Tuesday 23 January 2018

Sharewatch: Healthy ambitions can deliver bracing profits

'The charitable view was that the still-functional equipment might be collected, saved and used by the homeless. Alternatively the picture showed the unfortunate modern culture of disposability, where things which once were rescued, brought home and used again next year, are now mindlessly abandoned.' Stock Image: GETTY
'The charitable view was that the still-functional equipment might be collected, saved and used by the homeless. Alternatively the picture showed the unfortunate modern culture of disposability, where things which once were rescued, brought home and used again next year, are now mindlessly abandoned.' Stock Image: GETTY

John Lynch

A good picture, as we all know, is worth a thousand words, but one picture is locked in my head for weeks.

It depicted the day after the latest Electric Picnic jamboree and showed the deserted venue, strewn with hundreds of tents, sleeping bags and other camping equipment, apparently dumped by the revellers.

A charitable view was that the still-functional equipment might be collected, saved and used by the homeless. Alternatively the picture showed the unfortunate modern culture of disposability, where things which once were rescued, brought home and used again next year, are now mindlessly abandoned.

Thankfully, not all people who like to experience the outdoor life (or go to rock concerts) choose to litter the countryside. Indeed, there is a growing market sector to care for them.

One of the biggest companies serving that market is the UK-based retail chain JD Sports (JDS), one of the London market's best-performing shares in the last decade.

JDS, which started as a single store in 1981 in Bury, near Manchester, has capitalised on the craze for sportswear and today the group has 1,300 stores in 14 countries, 25,000 employees and is valued at £3.6bn (€4bn).

More recently it got involved in the 'outdoor' business and I'm sure the attendees at the Electric Picnic provided it with a useful Irish earnings boost.

It hasn't been the happiest time in recent years for JDS and its counterparts in the retail sector in the UK. There have been all sorts of pressures on business but one strategy for survival was to hitch up to the takeover trail. JDS was happy to embrace that strategy.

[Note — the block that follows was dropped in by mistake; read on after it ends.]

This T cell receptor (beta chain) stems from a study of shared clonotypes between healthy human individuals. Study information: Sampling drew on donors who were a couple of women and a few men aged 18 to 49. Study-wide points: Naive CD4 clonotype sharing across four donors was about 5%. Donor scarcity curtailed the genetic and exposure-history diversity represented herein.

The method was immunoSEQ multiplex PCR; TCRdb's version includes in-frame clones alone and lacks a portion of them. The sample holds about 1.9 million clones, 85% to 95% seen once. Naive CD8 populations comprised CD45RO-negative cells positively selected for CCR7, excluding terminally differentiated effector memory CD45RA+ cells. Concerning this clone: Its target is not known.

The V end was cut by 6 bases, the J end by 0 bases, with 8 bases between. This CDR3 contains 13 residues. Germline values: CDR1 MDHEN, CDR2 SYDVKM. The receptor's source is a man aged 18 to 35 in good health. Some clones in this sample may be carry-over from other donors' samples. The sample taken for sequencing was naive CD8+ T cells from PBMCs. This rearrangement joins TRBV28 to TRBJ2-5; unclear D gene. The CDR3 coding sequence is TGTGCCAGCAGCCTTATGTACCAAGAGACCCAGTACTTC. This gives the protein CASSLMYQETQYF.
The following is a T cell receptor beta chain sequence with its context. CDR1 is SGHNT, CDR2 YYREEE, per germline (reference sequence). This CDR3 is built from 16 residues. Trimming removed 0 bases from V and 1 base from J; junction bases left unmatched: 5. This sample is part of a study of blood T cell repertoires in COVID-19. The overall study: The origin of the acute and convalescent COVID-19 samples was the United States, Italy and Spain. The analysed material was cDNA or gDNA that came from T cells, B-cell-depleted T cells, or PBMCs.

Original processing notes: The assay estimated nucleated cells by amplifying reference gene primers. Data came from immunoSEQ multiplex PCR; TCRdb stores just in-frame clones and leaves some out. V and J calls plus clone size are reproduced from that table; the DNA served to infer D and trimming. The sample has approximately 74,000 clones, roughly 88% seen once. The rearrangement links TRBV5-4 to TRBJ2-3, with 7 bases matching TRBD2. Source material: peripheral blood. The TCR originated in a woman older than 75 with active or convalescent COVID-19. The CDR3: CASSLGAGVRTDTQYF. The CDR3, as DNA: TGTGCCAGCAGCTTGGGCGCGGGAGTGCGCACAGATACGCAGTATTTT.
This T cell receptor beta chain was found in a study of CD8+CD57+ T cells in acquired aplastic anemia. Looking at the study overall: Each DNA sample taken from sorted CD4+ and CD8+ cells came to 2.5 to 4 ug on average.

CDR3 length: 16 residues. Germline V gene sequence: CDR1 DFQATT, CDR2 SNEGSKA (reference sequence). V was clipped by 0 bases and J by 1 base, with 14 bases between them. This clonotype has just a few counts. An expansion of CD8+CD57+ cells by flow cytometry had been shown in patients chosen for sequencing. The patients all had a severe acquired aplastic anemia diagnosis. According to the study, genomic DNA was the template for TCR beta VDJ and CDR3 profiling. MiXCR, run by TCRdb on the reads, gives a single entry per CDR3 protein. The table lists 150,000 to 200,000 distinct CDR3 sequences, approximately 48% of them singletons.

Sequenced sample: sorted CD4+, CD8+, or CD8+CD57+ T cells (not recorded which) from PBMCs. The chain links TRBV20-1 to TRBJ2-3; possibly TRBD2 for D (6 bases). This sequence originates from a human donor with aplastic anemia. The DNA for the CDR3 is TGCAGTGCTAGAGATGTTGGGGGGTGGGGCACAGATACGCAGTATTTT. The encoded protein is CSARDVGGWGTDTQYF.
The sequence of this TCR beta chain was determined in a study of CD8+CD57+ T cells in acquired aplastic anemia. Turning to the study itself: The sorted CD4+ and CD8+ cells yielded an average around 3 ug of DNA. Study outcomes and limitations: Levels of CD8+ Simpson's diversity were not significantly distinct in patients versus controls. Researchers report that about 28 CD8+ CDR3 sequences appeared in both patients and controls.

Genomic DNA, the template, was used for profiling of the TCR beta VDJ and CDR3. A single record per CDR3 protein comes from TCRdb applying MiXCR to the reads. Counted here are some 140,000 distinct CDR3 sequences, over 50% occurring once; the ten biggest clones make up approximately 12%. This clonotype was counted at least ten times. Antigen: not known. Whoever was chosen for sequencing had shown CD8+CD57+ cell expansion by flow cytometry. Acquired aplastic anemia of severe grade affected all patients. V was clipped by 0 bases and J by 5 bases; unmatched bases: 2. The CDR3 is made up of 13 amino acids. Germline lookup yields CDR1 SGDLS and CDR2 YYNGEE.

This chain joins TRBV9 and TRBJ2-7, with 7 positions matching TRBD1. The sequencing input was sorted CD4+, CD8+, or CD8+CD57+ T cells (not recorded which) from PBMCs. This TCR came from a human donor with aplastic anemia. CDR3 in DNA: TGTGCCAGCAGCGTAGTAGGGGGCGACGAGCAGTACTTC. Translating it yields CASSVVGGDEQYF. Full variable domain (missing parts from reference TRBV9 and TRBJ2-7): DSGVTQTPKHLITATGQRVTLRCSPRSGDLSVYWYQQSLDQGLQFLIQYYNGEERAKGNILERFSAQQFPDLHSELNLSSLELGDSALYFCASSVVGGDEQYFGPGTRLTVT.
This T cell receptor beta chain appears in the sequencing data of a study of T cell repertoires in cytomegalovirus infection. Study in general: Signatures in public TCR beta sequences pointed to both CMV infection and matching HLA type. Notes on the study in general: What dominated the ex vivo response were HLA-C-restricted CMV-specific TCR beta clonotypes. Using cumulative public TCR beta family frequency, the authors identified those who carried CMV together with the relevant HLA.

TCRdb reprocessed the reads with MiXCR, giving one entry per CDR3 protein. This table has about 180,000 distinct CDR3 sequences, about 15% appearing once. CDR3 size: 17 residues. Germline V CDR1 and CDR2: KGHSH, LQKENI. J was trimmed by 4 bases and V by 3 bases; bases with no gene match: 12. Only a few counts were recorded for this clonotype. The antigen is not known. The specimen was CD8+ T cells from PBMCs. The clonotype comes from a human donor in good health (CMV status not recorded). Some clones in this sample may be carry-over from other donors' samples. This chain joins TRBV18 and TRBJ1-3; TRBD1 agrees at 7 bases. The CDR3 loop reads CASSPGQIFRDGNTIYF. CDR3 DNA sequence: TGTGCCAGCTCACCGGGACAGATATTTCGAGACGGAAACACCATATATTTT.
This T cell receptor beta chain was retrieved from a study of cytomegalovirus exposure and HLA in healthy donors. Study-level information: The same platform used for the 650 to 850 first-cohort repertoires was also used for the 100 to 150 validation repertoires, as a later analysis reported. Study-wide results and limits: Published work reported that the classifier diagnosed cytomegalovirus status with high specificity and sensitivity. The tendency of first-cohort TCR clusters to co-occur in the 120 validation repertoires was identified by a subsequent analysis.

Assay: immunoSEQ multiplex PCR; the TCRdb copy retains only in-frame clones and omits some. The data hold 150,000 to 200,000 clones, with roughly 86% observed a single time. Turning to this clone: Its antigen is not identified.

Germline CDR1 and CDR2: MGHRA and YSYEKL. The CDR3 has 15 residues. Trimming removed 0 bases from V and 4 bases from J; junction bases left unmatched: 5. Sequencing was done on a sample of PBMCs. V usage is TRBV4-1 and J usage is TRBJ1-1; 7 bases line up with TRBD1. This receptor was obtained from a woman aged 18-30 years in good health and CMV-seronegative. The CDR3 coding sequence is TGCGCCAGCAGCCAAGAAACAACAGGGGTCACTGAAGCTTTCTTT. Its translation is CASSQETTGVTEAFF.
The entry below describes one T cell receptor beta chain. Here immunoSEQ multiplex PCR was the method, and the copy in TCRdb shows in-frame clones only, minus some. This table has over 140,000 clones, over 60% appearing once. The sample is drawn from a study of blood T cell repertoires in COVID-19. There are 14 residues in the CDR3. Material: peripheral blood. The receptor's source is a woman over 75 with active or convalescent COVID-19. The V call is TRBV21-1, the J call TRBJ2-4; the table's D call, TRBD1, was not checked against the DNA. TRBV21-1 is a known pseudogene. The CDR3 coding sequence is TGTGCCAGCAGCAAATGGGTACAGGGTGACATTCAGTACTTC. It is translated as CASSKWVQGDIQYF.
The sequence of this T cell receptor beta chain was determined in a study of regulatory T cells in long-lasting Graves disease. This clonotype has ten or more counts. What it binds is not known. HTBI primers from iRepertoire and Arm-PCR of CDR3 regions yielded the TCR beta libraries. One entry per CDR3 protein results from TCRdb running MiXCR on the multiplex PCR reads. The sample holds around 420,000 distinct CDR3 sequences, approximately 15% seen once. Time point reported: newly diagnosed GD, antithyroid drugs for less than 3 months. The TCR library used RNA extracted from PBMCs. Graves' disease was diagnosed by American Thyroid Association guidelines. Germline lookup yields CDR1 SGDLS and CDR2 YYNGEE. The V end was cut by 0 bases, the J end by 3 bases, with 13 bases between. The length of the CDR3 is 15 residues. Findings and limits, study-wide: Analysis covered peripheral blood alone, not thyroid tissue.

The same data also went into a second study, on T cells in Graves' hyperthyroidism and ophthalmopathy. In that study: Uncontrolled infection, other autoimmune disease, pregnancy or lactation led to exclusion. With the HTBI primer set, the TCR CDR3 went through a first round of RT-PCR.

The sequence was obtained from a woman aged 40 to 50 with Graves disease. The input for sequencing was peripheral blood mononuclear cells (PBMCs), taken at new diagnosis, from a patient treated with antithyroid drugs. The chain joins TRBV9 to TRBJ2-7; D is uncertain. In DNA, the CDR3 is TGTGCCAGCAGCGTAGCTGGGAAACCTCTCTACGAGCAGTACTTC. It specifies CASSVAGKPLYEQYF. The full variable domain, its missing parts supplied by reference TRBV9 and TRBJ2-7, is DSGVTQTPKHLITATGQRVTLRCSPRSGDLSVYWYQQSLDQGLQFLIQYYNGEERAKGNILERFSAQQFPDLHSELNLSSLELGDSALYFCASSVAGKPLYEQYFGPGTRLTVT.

In 2016 it acquired 57 UK outlets of the Sheffield-based Go Outdoors for £112m (€126m). This is the company that sells waterproof clothing, tents, bikes and walking boots. Five years ago, JDS bought the Blacks and Millets chain, a year later it purchased a controlling interest in the Edinburgh-based Tiso group and set up the Ultimate Outdoors in 2014.

The latest acquisition should boost growth and profitability.

The company's international expansion started in earnest eight years ago, when it acquired a small sportswear French chain followed later with a number of fashion outlets in Spain and the Irish company, Champion Sports.

Today its focus is Europe, particularly after Brexit, as its 150 stores generated almost one third of the group's sales last year. Recently it combined its Spanish and Portuguese business with Sports Zero, becoming the number two athleisure (that's athletic sportswear to you and me) operator in Iberia. JDS will have 50pc of the merged entity.

The television station Channel 4 did a documentary last December which had less than complimentary things to say about the work practices and working conditions at the JDS facility in the north of England. The programme claimed conditions were 'worse than prison'.

The company denied the claims and organised an independent investigation. The scandal did not seem to damage sales or profits all that much. Last year's figures were impressive. Revenues at £2.38bn (€2.7bn) were double that of five years ago.

Pre-tax profits were a record £238m (€270m), quadruple that of 2013. Earnings per share in the same period have risen six-fold.

While the company faces challenges in the UK it is in a good space relative to its competitors. It is also well placed to drive growth and profits given the potential of its outdoor business and its international portfolio. Shares trade at £3.65, up on its yearly low of £2.92 with an earnings multiple of 18.

The company is also projecting full-year profits at the top end of its forecasts.

Some analysts are of the opinion the athleisure trend is running out of steam but this column has given up predicting fashion trends. However, it seems the trend of wearing lycra gym-wear to drive the kids to school in a 4X4 is still the fashion. So, JDS shares are worth buying.

Nothing in this section should be taken as a recommendation, either explicit or implicit, to buy any of the shares mentioned.

Irish Independent

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